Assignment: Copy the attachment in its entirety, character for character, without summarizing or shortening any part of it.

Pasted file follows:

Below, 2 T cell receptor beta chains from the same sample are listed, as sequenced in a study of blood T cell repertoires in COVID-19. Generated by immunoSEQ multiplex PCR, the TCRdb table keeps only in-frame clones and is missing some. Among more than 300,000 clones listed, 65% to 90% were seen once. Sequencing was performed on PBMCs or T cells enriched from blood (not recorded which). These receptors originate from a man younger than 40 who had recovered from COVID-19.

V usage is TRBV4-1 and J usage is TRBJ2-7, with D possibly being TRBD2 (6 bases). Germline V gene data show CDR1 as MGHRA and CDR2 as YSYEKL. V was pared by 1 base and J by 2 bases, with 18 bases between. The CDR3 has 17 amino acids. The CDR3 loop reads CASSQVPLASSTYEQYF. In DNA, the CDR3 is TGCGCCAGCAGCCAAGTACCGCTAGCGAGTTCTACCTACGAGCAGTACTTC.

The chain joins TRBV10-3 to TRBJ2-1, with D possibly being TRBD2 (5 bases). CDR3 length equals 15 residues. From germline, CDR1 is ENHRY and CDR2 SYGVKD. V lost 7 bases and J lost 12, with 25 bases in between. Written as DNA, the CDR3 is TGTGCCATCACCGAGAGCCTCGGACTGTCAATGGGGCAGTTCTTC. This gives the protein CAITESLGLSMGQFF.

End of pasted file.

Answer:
Below, 2 T cell receptor beta chains from the same sample are listed, as sequenced in a study of blood T cell repertoires in COVID-19. Generated by immunoSEQ multiplex PCR, the TCRdb table keeps only in-frame clones and is missing some. Among more than 300,000 clones listed, 65% to 90% were seen once. Sequencing was performed on PBMCs or T cells enriched from blood (not recorded which). These receptors originate from a man younger than 40 who had recovered from COVID-19.

V usage is TRBV4-1 and J usage is TRBJ2-7, with D possibly being TRBD2 (6 bases). Germline V gene data show CDR1 as MGHRA and CDR2 as YSYEKL. V was pared by 1 base and J by 2 bases, with 18 bases between. The CDR3 has 17 amino acids. The CDR3 loop reads CASSQVPLASSTYEQYF. In DNA, the CDR3 is TGCGCCAGCAGCCAAGTACCGCTAGCGAGTTCTACCTACGAGCAGTACTTC.

The chain joins TRBV10-3 to TRBJ2-1, with D possibly being TRBD2 (5 bases). CDR3 length equals 15 residues. From germline, CDR1 is ENHRY and CDR2 SYGVKD. V lost 7 bases and J lost 12, with 25 bases in between. Written as DNA, the CDR3 is TGTGCCATCACCGAGAGCCTCGGACTGTCAATGGGGCAGTTCTTC. This gives the protein CAITESLGLSMGQFF.